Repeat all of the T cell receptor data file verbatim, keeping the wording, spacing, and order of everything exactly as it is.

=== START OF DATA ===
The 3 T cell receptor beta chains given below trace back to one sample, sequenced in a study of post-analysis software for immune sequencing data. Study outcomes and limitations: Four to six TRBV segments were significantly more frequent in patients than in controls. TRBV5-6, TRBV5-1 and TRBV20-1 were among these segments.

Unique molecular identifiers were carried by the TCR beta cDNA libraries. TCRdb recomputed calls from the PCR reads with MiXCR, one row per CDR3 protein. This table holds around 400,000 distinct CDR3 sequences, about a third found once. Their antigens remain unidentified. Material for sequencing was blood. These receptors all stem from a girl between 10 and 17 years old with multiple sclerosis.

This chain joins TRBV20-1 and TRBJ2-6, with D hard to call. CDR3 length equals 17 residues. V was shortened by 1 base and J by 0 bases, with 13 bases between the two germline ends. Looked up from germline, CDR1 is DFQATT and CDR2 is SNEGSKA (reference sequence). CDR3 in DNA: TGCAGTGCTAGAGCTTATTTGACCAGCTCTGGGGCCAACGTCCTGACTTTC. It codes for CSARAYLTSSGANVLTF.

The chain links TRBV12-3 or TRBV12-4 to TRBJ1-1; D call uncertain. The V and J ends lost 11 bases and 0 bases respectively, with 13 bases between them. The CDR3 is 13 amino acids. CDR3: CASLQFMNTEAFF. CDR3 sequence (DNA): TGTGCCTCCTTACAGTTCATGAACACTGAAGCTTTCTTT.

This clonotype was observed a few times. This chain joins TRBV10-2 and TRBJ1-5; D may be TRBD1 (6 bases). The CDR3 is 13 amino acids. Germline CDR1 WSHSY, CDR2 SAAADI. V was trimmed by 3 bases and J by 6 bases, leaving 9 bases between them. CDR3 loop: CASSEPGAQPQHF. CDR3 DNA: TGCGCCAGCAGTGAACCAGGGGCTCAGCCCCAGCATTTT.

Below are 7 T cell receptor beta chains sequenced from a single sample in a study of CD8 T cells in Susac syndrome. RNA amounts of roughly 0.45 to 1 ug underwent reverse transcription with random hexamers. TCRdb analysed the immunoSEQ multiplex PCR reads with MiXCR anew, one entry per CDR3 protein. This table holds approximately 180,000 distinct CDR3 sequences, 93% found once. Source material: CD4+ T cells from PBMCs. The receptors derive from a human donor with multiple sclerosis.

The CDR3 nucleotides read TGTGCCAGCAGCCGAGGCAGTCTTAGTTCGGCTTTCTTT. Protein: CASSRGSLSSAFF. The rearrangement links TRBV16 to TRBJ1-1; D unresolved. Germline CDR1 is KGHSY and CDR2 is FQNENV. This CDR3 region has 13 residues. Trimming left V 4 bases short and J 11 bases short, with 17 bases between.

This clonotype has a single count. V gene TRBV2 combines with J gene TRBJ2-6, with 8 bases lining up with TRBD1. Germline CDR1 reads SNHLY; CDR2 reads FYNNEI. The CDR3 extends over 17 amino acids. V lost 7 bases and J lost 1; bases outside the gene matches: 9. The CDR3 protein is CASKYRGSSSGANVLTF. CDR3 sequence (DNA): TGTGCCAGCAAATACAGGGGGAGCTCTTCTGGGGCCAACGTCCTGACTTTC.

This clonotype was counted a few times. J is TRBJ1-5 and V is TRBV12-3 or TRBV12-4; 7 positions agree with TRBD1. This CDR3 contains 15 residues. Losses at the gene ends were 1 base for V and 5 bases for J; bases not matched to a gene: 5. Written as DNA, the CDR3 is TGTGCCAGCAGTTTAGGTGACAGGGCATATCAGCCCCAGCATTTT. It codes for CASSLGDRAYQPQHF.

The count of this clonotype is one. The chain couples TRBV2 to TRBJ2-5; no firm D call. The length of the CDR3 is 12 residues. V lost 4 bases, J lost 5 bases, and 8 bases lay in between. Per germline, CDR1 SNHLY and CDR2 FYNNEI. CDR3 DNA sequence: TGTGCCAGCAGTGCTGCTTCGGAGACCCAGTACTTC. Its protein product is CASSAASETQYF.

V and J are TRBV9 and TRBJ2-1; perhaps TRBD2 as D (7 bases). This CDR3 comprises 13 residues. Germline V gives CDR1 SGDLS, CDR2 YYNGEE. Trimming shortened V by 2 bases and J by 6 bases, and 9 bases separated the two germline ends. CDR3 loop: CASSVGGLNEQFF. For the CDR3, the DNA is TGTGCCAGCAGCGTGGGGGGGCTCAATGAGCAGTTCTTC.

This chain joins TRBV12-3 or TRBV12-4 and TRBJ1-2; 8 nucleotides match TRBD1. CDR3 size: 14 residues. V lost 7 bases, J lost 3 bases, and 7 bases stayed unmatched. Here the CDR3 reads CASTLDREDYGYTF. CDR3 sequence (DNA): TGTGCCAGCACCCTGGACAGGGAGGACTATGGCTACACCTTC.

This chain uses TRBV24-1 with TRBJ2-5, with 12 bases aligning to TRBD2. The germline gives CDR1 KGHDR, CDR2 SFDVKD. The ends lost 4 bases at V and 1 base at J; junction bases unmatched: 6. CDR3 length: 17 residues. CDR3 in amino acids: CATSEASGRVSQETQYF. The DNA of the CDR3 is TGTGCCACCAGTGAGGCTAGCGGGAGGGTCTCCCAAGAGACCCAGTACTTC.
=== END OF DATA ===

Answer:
The 3 T cell receptor beta chains given below trace back to one sample, sequenced in a study of post-analysis software for immune sequencing data. Study outcomes and limitations: Four to six TRBV segments were significantly more frequent in patients than in controls. TRBV5-6, TRBV5-1 and TRBV20-1 were among these segments.

Unique molecular identifiers were carried by the TCR beta cDNA libraries. TCRdb recomputed calls from the PCR reads with MiXCR, one row per CDR3 protein. This table holds around 400,000 distinct CDR3 sequences, about a third found once. Their antigens remain unidentified. Material for sequencing was blood. These receptors all stem from a girl between 10 and 17 years old with multiple sclerosis.

This chain joins TRBV20-1 and TRBJ2-6, with D hard to call. CDR3 length equals 17 residues. V was shortened by 1 base and J by 0 bases, with 13 bases between the two germline ends. Looked up from germline, CDR1 is DFQATT and CDR2 is SNEGSKA (reference sequence). CDR3 in DNA: TGCAGTGCTAGAGCTTATTTGACCAGCTCTGGGGCCAACGTCCTGACTTTC. It codes for CSARAYLTSSGANVLTF.

The chain links TRBV12-3 or TRBV12-4 to TRBJ1-1; D call uncertain. The V and J ends lost 11 bases and 0 bases respectively, with 13 bases between them. The CDR3 is 13 amino acids. CDR3: CASLQFMNTEAFF. CDR3 sequence (DNA): TGTGCCTCCTTACAGTTCATGAACACTGAAGCTTTCTTT.

This clonotype was observed a few times. This chain joins TRBV10-2 and TRBJ1-5; D may be TRBD1 (6 bases). The CDR3 is 13 amino acids. Germline CDR1 WSHSY, CDR2 SAAADI. V was trimmed by 3 bases and J by 6 bases, leaving 9 bases between them. CDR3 loop: CASSEPGAQPQHF. CDR3 DNA: TGCGCCAGCAGTGAACCAGGGGCTCAGCCCCAGCATTTT.

Below are 7 T cell receptor beta chains sequenced from a single sample in a study of CD8 T cells in Susac syndrome. RNA amounts of roughly 0.45 to 1 ug underwent reverse transcription with random hexamers. TCRdb analysed the immunoSEQ multiplex PCR reads with MiXCR anew, one entry per CDR3 protein. This table holds approximately 180,000 distinct CDR3 sequences, 93% found once. Source material: CD4+ T cells from PBMCs. The receptors derive from a human donor with multiple sclerosis.

The CDR3 nucleotides read TGTGCCAGCAGCCGAGGCAGTCTTAGTTCGGCTTTCTTT. Protein: CASSRGSLSSAFF. The rearrangement links TRBV16 to TRBJ1-1; D unresolved. Germline CDR1 is KGHSY and CDR2 is FQNENV. This CDR3 region has 13 residues. Trimming left V 4 bases short and J 11 bases short, with 17 bases between.

This clonotype has a single count. V gene TRBV2 combines with J gene TRBJ2-6, with 8 bases lining up with TRBD1. Germline CDR1 reads SNHLY; CDR2 reads FYNNEI. The CDR3 extends over 17 amino acids. V lost 7 bases and J lost 1; bases outside the gene matches: 9. The CDR3 protein is CASKYRGSSSGANVLTF. CDR3 sequence (DNA): TGTGCCAGCAAATACAGGGGGAGCTCTTCTGGGGCCAACGTCCTGACTTTC.

This clonotype was counted a few times. J is TRBJ1-5 and V is TRBV12-3 or TRBV12-4; 7 positions agree with TRBD1. This CDR3 contains 15 residues. Losses at the gene ends were 1 base for V and 5 bases for J; bases not matched to a gene: 5. Written as DNA, the CDR3 is TGTGCCAGCAGTTTAGGTGACAGGGCATATCAGCCCCAGCATTTT. It codes for CASSLGDRAYQPQHF.

The count of this clonotype is one. The chain couples TRBV2 to TRBJ2-5; no firm D call. The length of the CDR3 is 12 residues. V lost 4 bases, J lost 5 bases, and 8 bases lay in between. Per germline, CDR1 SNHLY and CDR2 FYNNEI. CDR3 DNA sequence: TGTGCCAGCAGTGCTGCTTCGGAGACCCAGTACTTC. Its protein product is CASSAASETQYF.

V and J are TRBV9 and TRBJ2-1; perhaps TRBD2 as D (7 bases). This CDR3 comprises 13 residues. Germline V gives CDR1 SGDLS, CDR2 YYNGEE. Trimming shortened V by 2 bases and J by 6 bases, and 9 bases separated the two germline ends. CDR3 loop: CASSVGGLNEQFF. For the CDR3, the DNA is TGTGCCAGCAGCGTGGGGGGGCTCAATGAGCAGTTCTTC.

This chain joins TRBV12-3 or TRBV12-4 and TRBJ1-2; 8 nucleotides match TRBD1. CDR3 size: 14 residues. V lost 7 bases, J lost 3 bases, and 7 bases stayed unmatched. Here the CDR3 reads CASTLDREDYGYTF. CDR3 sequence (DNA): TGTGCCAGCACCCTGGACAGGGAGGACTATGGCTACACCTTC.

This chain uses TRBV24-1 with TRBJ2-5, with 12 bases aligning to TRBD2. The germline gives CDR1 KGHDR, CDR2 SFDVKD. The ends lost 4 bases at V and 1 base at J; junction bases unmatched: 6. CDR3 length: 17 residues. CDR3 in amino acids: CATSEASGRVSQETQYF. The DNA of the CDR3 is TGTGCCACCAGTGAGGCTAGCGGGAGGGTCTCCCAAGAGACCCAGTACTTC.